This chapter is a full-on dramatic scene with stage directions, playbook-style dialogue—the whole thing.
The crew of the Pequod who are on watch are standing, lying, and leaning all over the deck, singing a song about Spanish ladies. They’re an extremely multicultural bunch.
The first Nantucket Sailor tells them not to be sentimental and changes the lovey-dovey song about girls to a whaling ballad.
The mate’s voice (we don’t know which mate) is heard calling "eight bells" (midnight).
The second Nantucket sailor orders Pip to strike the bell and summon the next watch, or shift, to come on duty.
A French sailor suggests that everyone who was on this shift have a dance before they go to bed and orders Pip to get his tambourine.
Pip doesn’t know where his tambourine is. Some of the sailors object, saying the plank floor isn’t good to dance on and that there aren’t any girls.
The Long Island sailor is willing to dance whenever he can. The Azores Sailor brings Pip his tambourine.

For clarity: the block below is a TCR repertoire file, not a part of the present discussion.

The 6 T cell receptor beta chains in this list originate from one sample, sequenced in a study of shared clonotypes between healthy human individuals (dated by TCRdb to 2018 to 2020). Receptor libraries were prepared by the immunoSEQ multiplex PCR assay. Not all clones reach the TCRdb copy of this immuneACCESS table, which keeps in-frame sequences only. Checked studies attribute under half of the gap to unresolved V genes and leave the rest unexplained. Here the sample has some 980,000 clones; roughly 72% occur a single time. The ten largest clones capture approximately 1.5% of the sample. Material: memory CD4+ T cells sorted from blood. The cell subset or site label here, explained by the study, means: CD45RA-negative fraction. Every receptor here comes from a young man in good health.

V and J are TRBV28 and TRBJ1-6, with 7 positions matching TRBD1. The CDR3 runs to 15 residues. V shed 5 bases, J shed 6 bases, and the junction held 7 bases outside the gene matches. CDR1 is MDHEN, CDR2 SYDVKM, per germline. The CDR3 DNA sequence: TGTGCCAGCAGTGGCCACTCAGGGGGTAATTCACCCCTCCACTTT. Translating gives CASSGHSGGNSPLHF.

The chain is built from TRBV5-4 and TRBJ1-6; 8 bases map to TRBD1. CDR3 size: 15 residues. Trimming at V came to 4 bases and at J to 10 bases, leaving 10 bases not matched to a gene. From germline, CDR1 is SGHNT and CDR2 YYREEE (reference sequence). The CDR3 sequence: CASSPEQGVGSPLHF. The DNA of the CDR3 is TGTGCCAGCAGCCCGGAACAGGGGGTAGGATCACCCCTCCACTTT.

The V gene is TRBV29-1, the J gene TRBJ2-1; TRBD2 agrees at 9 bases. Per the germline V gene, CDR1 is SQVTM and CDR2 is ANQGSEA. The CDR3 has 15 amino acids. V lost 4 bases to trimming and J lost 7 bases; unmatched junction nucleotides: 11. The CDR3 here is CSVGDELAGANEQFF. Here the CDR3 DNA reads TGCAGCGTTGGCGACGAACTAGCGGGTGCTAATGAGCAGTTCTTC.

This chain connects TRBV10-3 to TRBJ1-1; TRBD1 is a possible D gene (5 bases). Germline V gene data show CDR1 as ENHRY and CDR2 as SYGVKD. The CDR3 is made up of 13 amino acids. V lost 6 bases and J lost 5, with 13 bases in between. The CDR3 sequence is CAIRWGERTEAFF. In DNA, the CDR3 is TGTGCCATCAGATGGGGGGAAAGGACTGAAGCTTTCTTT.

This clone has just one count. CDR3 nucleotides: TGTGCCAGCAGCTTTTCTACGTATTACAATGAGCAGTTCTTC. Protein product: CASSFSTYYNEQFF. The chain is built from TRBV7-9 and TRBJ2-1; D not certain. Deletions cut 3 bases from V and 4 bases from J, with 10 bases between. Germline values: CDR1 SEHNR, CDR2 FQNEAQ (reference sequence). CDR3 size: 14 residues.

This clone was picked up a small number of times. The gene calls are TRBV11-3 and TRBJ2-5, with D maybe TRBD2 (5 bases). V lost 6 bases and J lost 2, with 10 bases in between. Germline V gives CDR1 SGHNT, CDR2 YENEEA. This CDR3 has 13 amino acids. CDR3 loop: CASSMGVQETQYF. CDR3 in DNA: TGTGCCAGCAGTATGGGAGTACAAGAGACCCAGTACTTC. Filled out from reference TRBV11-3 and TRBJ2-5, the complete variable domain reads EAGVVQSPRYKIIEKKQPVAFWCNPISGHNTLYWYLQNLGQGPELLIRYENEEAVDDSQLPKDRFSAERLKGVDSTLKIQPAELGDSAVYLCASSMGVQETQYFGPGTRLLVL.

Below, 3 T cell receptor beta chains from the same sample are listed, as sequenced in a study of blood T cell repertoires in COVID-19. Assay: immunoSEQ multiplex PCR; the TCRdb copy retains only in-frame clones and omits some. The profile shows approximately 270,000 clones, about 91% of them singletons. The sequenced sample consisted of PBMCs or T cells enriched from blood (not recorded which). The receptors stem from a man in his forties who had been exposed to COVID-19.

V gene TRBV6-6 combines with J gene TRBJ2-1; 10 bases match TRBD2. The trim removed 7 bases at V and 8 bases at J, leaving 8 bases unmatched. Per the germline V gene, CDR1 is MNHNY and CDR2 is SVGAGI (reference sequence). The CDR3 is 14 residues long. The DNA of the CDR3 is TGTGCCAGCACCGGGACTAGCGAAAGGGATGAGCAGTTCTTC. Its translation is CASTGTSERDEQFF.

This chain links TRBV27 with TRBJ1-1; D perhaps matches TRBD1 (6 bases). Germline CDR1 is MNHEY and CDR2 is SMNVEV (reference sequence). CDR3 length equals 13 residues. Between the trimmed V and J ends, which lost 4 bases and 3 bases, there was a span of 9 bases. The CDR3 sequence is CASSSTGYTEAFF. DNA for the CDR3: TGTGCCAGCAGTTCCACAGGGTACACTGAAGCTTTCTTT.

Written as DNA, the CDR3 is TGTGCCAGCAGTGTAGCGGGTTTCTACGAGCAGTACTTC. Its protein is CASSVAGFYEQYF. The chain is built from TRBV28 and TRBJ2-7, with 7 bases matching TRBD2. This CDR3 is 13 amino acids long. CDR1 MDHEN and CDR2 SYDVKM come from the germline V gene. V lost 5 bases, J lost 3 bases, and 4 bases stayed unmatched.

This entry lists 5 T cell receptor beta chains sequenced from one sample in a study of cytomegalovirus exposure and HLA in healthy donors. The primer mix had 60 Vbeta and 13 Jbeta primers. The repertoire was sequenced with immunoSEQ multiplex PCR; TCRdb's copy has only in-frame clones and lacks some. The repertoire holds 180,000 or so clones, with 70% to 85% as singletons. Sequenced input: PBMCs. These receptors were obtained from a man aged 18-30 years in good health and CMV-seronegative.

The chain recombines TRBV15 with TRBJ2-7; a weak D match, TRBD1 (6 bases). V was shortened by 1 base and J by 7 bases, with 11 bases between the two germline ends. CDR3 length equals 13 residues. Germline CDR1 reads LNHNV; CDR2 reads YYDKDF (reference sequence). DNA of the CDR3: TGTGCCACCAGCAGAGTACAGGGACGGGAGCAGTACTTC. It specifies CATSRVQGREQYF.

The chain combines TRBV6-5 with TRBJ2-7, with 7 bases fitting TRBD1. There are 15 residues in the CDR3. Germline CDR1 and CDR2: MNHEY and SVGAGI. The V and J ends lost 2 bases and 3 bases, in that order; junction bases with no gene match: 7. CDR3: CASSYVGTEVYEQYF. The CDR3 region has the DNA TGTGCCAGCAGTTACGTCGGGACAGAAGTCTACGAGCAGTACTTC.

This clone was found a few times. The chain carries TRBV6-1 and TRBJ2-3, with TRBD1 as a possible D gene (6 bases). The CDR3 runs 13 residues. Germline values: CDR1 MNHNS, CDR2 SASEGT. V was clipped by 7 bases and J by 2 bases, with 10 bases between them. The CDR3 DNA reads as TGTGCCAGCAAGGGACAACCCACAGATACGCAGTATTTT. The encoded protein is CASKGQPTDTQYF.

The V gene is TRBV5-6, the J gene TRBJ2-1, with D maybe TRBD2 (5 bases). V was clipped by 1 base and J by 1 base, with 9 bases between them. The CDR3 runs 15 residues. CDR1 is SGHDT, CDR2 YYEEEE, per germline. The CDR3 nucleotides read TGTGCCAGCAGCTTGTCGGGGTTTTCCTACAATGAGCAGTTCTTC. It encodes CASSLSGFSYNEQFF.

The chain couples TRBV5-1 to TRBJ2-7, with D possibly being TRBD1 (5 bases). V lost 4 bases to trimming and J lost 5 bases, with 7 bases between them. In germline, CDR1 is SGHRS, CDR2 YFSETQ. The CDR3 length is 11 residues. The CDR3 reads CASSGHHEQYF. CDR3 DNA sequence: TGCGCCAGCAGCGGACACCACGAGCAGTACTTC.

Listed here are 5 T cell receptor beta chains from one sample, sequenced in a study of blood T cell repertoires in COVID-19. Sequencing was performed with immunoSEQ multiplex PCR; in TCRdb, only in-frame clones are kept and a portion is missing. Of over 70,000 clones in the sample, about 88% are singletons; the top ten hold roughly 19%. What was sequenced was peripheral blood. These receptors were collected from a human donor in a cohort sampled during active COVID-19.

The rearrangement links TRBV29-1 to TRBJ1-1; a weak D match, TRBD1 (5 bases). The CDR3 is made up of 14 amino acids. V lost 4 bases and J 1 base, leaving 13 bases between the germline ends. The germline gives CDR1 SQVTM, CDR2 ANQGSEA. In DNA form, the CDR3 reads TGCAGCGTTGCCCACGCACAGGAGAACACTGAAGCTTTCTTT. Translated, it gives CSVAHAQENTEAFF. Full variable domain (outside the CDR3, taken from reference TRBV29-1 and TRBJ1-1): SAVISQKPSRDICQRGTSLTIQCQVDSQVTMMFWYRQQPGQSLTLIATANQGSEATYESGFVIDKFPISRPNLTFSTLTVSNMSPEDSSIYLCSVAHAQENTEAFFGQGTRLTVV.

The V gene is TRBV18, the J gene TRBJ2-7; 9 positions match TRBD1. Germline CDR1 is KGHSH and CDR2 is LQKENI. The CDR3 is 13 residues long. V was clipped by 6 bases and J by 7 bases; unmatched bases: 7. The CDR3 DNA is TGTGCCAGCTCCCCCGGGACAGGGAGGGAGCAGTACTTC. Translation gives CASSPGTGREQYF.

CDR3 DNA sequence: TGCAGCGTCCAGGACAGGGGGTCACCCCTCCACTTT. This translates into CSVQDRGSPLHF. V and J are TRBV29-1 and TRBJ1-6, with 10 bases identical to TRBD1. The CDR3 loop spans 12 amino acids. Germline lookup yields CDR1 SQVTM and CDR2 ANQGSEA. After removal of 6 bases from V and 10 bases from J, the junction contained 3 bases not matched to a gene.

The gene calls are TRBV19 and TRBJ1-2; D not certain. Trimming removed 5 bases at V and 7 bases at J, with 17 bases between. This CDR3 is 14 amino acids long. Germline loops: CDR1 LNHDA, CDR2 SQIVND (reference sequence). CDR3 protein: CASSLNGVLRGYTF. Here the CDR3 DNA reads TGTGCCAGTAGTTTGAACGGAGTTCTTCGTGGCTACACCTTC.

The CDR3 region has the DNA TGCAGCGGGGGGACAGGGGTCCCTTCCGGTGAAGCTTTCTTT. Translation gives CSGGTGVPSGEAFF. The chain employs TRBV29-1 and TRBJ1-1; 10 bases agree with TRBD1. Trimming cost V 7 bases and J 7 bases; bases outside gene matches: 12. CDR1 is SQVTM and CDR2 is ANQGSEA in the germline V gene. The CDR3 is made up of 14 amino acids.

Pip plays, and some of them dance; some go to bed below decks; some sleep where they are.
Tashtego is off to the side smoking. He thinks the white men are silly for wasting their energy.
The Old Manx sailor wonders if these young men ever think about the fact that they’re dancing over other sailors’ ocean graves, but he figures they might as well dance anyway.
The crew exhausts themselves and stop dancing. The wind picks up.
The Maltese sailor thinks the waves heave like the bosom of a woman. This theme finds an appreciative audience, to say the least, and eventually they’re talking about Tahitian dancing girls.
The storm gets worse and the ship is making all sorts of alarming cracking noises, but as long as it’s flexible and has a little give to it, the sailors know it will hold together.
Ahab’s orders are apparently to steer right into a storm to pass through it.
The Old Manx sailor sees bad omens everywhere and points out a strange bright mark in the sky that looks like Ahab’s birthmark; everything else is black.
This leads to some racist comments from the Spanish sailor.
Daggoo, understandably, is offended and they begin fighting with knives.
Tashtego points out that gods and men are both brawling—the gods with the storm and the Spanish sailor and Daggoo with their knives.
One of the mates orders everyone to reef, or tie down, the topsails and the sailors all abandon the fight in order to keep the ship afloat amidst the storm.
The little black tambourine-playing boy Pip is left alone, trying to find shelter from the storm under the windlass (a mechanism for hauling heavy weights), worrying about the ocean’s white squalls and the white whale and praying to the white God to keep him safe.